New Denton County Fire Marshal, Brad Sebastian, in front of his office in the Emergency Services Building at 3900 Morse St. on Friday.

Brad Sebastian started at Denton County Emergency Services in 2015, working his way up the ranks until he was sworn in this week as fire marshal — a role that comes with big shoes to fill after Roland Asebedo’s death last September.

Sebastian was born in Gainesville but moved to Krum as a fifth grader, where he says he’s practically lived ever since. His career started off working for aerospace company Boeing, though a friendship with the chief of Krum’s volunteer fire department ended up steering him in a different direction.

“As a child, we lived by the fire station, and I could always see those guys go out on calls,” Sebastian said. “As a young man growing up, you’re like, ‘Wow, that’s kind of cool.’ I always had that in the back of my mind.”

Sebastian’s now-20-plus years of experience in the emergency services field started then, as a volunteer firefighter. Eventually, the city of Krum was ready for its firefighters to go full-time, and he ended up leaving his job to take up that opportunity. He spent years at the city, studying to become a fire investigator and fire inspector.

Sebastian also graduated from police academy, starting in 2010 as a reserve police officer for Krum while continuing his work as a firefighter. He said he enjoyed the comradery and brotherhood of the fire station, but also was intrigued by the work of the county fire marshals.

“Some of the fire marshals from Denton County would come out to our fires and our station,” Sebastian said. “I thought that’s a really neat part of the job because they still get to be involved.”

Using his police and firefighter experience, Sebastian landed a deputy fire marshal job at the county in 2015. He has worked his way up since — promoted to senior deputy fire marshal and then to assistant fire marshal. The head fire marshal position had been held by Jody Gonzalez before Roland Asebedo was appointed to the role in October 2020.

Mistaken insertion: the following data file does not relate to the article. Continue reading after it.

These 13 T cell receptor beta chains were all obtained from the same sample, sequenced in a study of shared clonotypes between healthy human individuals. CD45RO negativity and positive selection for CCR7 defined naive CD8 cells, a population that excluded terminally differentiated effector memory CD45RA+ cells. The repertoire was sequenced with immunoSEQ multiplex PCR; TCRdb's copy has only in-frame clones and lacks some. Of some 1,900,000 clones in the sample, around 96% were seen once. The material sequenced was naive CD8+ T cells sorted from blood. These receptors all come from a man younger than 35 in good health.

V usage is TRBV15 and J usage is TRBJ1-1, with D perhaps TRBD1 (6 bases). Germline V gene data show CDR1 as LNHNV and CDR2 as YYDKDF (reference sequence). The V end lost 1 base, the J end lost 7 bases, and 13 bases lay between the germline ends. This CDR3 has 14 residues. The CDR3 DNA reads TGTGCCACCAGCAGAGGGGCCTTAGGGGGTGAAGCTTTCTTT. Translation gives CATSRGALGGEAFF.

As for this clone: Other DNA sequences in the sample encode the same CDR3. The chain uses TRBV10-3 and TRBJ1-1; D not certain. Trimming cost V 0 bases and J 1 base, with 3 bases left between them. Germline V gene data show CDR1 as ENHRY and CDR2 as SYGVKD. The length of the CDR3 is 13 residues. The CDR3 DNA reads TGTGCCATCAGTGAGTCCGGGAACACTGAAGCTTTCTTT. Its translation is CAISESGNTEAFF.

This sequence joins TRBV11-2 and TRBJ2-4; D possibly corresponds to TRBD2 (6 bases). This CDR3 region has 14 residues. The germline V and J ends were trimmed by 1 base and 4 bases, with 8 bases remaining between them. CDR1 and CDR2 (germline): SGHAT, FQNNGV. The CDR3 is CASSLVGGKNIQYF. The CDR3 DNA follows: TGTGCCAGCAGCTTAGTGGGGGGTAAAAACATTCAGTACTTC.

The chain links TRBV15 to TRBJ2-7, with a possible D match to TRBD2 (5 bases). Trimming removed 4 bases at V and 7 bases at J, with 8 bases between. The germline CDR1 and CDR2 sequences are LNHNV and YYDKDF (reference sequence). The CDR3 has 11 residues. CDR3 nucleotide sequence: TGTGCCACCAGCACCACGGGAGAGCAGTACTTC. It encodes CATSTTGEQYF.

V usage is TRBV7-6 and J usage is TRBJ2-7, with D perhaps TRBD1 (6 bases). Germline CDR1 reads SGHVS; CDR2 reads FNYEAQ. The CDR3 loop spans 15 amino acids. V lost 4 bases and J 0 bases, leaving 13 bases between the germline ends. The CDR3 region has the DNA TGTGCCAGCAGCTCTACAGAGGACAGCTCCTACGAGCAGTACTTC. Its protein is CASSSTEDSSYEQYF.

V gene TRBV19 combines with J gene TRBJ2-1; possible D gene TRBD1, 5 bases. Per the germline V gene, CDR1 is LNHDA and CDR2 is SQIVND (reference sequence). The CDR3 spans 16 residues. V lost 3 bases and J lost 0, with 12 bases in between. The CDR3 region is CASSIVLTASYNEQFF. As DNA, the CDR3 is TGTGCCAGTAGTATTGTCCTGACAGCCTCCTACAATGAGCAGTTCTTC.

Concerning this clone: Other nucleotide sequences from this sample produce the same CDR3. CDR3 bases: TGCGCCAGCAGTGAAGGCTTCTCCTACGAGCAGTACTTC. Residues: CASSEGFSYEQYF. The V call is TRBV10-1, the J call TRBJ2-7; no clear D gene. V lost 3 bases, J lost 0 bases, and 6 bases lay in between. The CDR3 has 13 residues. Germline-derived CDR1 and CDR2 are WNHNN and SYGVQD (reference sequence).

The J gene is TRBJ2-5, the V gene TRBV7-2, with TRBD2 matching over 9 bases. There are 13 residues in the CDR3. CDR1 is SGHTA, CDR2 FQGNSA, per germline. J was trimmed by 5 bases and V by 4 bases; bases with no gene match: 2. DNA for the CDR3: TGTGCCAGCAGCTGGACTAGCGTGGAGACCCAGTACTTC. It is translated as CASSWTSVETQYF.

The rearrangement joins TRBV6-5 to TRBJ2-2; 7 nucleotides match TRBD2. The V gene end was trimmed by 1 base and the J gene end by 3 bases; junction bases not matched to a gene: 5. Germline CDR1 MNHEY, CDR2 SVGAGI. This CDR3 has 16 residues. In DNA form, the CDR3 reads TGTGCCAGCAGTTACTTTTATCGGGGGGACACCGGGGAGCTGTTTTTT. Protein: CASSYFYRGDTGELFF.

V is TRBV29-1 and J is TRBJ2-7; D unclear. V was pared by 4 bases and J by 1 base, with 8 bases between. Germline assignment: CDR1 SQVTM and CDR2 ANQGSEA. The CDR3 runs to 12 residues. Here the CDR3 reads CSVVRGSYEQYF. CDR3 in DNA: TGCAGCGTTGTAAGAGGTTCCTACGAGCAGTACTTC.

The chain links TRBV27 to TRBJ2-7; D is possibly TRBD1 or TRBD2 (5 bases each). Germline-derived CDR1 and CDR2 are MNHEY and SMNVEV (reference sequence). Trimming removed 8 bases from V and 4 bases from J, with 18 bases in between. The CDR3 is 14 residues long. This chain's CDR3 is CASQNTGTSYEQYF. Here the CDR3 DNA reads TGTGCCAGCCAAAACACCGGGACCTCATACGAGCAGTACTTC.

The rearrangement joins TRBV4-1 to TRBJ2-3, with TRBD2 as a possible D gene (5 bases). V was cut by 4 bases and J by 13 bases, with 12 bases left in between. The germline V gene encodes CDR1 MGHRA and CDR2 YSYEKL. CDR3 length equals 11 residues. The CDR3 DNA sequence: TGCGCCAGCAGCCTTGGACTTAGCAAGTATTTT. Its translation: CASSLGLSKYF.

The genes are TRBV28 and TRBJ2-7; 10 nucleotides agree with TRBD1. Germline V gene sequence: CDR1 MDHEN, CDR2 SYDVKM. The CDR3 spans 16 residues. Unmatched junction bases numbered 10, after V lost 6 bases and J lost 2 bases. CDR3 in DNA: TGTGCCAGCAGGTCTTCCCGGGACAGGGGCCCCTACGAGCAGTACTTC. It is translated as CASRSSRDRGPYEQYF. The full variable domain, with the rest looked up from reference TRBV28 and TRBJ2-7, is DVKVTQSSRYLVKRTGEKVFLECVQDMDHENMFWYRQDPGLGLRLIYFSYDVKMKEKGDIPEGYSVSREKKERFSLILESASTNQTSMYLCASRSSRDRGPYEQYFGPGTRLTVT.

Roland Asebedo

Roland Asebedo

Last September, Asebedo died of complications from COVID-19, creating a sudden void in the county’s emergency management hierarchy. The emotional toll was felt far beyond just his work, with hundreds of people from several agencies across the county showing up to say goodbye at his funeral.

“The passing of someone like Roland, for us, was a shock,” Sebastian said. “That was something that nobody’s set to go through. … It’s something every day that we think about.”

The fire marshal has several responsibilities, including meeting with contractors, developers and local fire chiefs, as well as making sure the county’s complying with state government code. Sebastian said he’s been doing much of that work since Asebedo’s death, and that the transition wasn’t too difficult because he worked so closely with him already.

At his swearing-in ceremony at the year’s first County Commissioners Court meeting, Sebastian thanked both Asebedo and Deputy County Administrator Jody Gonzalez for their mentorship. He said he always believed he could make it to fire marshal, but that he hates it happened the way it did. Still, there are several lessons he’s hoping to move forward with.

“With Roland, the biggest thing I learned from him is the kindness,” Sebastian said. “How he treated people was very visible. The care he would have for everybody. … everybody’s emergency is different and everybody’s need is different.”

Sebastian said he’s hoping to advance the county’s ability to work with municipalities and best deliver emergency services to its unincorporated residents, of which there are well over 100,000. But in general, he won’t “look to be making big changes.”

“I think I’m very much like [Roland],” Sebastian said. “I’m personal, I love people. … I’m very grateful for the mentorship from Roland and Jody. I would not have been standing there taking the oath had it not been for both of them.”

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